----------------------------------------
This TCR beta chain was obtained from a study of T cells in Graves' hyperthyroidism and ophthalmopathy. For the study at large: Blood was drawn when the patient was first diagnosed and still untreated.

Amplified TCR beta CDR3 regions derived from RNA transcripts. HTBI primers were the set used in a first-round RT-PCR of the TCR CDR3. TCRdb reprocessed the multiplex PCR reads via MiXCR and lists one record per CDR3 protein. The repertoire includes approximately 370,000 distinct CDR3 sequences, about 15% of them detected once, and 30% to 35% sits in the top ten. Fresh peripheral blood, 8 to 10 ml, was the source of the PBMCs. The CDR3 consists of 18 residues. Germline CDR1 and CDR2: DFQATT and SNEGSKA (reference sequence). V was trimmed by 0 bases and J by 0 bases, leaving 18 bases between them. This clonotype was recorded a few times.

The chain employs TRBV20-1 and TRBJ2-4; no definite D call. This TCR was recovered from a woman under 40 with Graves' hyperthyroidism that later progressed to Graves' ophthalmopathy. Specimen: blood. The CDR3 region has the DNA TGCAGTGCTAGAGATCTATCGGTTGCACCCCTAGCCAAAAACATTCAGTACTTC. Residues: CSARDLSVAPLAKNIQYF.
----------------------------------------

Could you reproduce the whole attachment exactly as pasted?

This TCR beta chain was obtained from a study of T cells in Graves' hyperthyroidism and ophthalmopathy. For the study at large: Blood was drawn when the patient was first diagnosed and still untreated.

Amplified TCR beta CDR3 regions derived from RNA transcripts. HTBI primers were the set used in a first-round RT-PCR of the TCR CDR3. TCRdb reprocessed the multiplex PCR reads via MiXCR and lists one record per CDR3 protein. The repertoire includes approximately 370,000 distinct CDR3 sequences, about 15% of them detected once, and 30% to 35% sits in the top ten. Fresh peripheral blood, 8 to 10 ml, was the source of the PBMCs. The CDR3 consists of 18 residues. Germline CDR1 and CDR2: DFQATT and SNEGSKA (reference sequence). V was trimmed by 0 bases and J by 0 bases, leaving 18 bases between them. This clonotype was recorded a few times.

The chain employs TRBV20-1 and TRBJ2-4; no definite D call. This TCR was recovered from a woman under 40 with Graves' hyperthyroidism that later progressed to Graves' ophthalmopathy. Specimen: blood. The CDR3 region has the DNA TGCAGTGCTAGAGATCTATCGGTTGCACCCCTAGCCAAAAACATTCAGTACTTC. Residues: CSARDLSVAPLAKNIQYF.